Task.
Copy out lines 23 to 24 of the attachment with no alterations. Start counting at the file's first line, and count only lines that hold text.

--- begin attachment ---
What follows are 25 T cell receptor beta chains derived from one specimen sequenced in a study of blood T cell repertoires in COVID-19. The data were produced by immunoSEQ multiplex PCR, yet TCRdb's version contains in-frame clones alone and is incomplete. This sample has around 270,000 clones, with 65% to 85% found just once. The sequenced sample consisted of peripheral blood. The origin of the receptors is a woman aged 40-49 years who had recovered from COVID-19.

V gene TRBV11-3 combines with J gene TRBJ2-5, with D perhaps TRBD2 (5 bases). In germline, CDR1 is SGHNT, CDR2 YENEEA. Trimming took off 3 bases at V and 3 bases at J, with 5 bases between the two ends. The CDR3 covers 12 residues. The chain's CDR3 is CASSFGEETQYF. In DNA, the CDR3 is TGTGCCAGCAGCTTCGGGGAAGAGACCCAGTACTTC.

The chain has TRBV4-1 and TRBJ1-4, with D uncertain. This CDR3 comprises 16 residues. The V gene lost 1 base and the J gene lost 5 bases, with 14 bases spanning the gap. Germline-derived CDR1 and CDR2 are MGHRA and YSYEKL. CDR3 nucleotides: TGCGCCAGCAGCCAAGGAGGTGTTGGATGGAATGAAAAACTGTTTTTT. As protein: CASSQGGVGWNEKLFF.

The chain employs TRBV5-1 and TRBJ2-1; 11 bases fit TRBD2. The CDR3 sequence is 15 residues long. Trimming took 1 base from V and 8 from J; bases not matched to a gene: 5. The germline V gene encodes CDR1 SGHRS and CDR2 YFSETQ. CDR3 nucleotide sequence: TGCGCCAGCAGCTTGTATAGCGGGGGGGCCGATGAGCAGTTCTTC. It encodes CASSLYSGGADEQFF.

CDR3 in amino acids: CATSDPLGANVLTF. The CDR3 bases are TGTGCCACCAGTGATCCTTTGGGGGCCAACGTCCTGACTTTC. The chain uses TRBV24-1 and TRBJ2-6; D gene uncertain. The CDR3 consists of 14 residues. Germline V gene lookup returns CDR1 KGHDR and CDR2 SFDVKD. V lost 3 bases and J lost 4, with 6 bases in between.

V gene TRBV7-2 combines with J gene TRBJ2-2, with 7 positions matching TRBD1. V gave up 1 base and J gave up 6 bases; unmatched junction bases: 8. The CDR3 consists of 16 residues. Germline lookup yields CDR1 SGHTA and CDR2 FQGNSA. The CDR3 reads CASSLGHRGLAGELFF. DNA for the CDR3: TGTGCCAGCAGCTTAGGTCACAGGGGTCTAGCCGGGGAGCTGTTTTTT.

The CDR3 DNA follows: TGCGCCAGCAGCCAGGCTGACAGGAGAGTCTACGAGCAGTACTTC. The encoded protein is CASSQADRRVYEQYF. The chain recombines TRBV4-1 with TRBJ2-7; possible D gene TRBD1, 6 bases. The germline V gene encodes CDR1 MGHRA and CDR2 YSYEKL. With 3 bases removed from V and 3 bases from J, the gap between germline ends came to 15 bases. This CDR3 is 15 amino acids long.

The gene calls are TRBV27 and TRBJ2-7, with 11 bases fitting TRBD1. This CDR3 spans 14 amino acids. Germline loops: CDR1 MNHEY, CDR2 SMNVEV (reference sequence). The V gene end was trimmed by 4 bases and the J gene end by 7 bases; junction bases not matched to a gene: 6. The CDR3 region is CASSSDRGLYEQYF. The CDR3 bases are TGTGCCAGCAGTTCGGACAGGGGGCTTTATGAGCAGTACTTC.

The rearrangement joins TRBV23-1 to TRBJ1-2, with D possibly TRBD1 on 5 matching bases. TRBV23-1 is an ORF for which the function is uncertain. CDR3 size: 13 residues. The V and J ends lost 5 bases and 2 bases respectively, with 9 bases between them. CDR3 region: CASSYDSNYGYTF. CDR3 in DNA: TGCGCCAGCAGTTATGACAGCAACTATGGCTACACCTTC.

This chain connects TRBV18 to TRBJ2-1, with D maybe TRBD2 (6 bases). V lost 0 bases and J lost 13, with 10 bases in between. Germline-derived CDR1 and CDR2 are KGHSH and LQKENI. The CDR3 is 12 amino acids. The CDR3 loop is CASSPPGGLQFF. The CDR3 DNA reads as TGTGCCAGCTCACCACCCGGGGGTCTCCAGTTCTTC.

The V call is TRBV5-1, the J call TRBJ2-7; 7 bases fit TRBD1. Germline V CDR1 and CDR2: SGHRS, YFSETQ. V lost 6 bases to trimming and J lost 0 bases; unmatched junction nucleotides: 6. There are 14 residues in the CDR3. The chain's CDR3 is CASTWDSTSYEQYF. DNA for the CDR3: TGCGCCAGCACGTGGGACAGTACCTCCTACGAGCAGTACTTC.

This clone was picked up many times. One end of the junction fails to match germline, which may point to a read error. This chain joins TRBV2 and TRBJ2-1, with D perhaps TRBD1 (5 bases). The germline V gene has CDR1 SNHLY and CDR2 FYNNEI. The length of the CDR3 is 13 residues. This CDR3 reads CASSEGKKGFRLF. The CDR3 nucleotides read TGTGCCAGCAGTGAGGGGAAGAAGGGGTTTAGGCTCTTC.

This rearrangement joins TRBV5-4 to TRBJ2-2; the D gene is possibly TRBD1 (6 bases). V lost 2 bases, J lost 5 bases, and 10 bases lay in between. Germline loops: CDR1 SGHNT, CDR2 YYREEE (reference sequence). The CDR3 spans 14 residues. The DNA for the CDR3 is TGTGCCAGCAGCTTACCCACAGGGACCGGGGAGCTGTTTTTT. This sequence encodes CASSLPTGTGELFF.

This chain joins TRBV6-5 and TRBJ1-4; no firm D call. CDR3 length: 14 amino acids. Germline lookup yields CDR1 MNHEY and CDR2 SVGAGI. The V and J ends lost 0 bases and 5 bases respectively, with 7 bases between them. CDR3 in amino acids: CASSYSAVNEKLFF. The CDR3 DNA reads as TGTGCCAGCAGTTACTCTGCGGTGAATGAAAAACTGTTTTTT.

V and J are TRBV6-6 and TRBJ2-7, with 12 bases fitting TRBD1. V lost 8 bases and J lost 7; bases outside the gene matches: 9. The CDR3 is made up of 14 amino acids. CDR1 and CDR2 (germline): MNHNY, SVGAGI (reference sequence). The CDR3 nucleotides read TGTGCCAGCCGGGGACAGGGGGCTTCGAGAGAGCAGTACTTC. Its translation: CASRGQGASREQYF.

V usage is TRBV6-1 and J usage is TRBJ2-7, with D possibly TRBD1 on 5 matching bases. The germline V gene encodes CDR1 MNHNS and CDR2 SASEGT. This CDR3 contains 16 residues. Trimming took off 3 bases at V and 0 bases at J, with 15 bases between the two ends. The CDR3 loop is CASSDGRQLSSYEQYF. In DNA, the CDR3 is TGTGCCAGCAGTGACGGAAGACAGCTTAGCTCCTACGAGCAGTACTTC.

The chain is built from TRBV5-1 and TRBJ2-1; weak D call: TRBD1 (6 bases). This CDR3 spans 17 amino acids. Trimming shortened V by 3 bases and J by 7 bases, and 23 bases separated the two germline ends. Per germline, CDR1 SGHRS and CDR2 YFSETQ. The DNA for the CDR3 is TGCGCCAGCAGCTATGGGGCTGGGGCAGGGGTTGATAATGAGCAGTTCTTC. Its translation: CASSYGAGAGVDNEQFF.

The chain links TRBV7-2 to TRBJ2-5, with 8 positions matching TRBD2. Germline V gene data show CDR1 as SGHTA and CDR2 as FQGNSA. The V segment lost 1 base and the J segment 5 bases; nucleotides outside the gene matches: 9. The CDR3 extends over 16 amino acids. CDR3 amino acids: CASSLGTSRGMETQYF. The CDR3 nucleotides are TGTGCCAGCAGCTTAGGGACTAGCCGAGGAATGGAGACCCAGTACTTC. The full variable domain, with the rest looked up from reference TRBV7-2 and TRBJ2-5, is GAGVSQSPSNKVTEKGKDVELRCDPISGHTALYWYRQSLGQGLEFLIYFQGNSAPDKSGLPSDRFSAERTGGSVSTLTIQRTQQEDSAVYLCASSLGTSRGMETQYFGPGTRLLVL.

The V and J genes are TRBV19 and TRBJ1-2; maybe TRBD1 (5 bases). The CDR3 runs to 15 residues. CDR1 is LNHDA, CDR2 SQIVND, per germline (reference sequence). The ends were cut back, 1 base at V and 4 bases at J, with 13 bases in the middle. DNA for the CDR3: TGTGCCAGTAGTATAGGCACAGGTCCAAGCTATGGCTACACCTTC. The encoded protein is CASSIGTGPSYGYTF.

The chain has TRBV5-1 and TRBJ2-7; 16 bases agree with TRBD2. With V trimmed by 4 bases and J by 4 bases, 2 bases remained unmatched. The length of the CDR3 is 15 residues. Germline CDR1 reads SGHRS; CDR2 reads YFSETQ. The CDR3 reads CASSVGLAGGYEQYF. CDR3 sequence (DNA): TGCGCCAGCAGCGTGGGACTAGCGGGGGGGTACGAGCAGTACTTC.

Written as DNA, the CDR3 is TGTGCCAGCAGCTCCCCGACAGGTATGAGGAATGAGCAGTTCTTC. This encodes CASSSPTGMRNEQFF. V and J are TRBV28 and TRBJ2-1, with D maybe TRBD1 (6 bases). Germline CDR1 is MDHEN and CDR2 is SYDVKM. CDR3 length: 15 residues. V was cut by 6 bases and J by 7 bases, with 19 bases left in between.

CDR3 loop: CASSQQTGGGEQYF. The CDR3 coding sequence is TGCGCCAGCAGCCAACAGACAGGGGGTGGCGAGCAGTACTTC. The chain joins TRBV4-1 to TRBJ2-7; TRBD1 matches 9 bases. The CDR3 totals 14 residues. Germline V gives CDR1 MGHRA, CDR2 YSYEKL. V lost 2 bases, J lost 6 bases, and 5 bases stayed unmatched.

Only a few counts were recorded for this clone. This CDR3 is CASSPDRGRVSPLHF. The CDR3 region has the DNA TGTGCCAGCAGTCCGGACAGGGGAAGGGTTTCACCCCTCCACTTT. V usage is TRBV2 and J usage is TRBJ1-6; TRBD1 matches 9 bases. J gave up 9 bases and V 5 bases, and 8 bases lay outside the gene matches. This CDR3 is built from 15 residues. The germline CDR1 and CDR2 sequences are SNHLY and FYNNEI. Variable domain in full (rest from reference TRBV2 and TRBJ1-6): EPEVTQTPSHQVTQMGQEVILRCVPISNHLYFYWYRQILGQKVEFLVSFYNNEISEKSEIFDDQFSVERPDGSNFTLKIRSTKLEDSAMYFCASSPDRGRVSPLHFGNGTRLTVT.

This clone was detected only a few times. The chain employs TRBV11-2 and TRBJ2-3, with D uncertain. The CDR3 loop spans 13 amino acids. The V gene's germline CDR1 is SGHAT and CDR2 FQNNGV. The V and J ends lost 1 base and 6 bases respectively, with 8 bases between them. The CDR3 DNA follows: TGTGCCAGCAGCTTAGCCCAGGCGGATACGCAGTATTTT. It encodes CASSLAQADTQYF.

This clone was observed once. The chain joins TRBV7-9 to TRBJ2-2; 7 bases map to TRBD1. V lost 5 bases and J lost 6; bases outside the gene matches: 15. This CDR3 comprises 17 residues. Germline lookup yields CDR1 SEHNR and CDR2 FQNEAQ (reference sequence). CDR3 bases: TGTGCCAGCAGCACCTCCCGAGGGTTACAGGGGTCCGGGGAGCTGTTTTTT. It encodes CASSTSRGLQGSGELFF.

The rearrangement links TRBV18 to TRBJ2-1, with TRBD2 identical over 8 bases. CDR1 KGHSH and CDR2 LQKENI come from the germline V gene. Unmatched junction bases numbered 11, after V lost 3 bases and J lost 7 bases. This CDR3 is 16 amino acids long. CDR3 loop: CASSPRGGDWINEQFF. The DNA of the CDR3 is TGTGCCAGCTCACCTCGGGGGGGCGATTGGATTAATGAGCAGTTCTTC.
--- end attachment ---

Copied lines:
Only a few counts were recorded for this clone. This CDR3 is CASSPDRGRVSPLHF. The CDR3 region has the DNA TGTGCCAGCAGTCCGGACAGGGGAAGGGTTTCACCCCTCCACTTT. V usage is TRBV2 and J usage is TRBJ1-6; TRBD1 matches 9 bases. J gave up 9 bases and V 5 bases, and 8 bases lay outside the gene matches. This CDR3 is built from 15 residues. The germline CDR1 and CDR2 sequences are SNHLY and FYNNEI. Variable domain in full (rest from reference TRBV2 and TRBJ1-6): EPEVTQTPSHQVTQMGQEVILRCVPISNHLYFYWYRQILGQKVEFLVSFYNNEISEKSEIFDDQFSVERPDGSNFTLKIRSTKLEDSAMYFCASSPDRGRVSPLHFGNGTRLTVT.

This clone was detected only a few times. The chain employs TRBV11-2 and TRBJ2-3, with D uncertain. The CDR3 loop spans 13 amino acids. The V gene's germline CDR1 is SGHAT and CDR2 FQNNGV. The V and J ends lost 1 base and 6 bases respectively, with 8 bases between them. The CDR3 DNA follows: TGTGCCAGCAGCTTAGCCCAGGCGGATACGCAGTATTTT. It encodes CASSLAQADTQYF.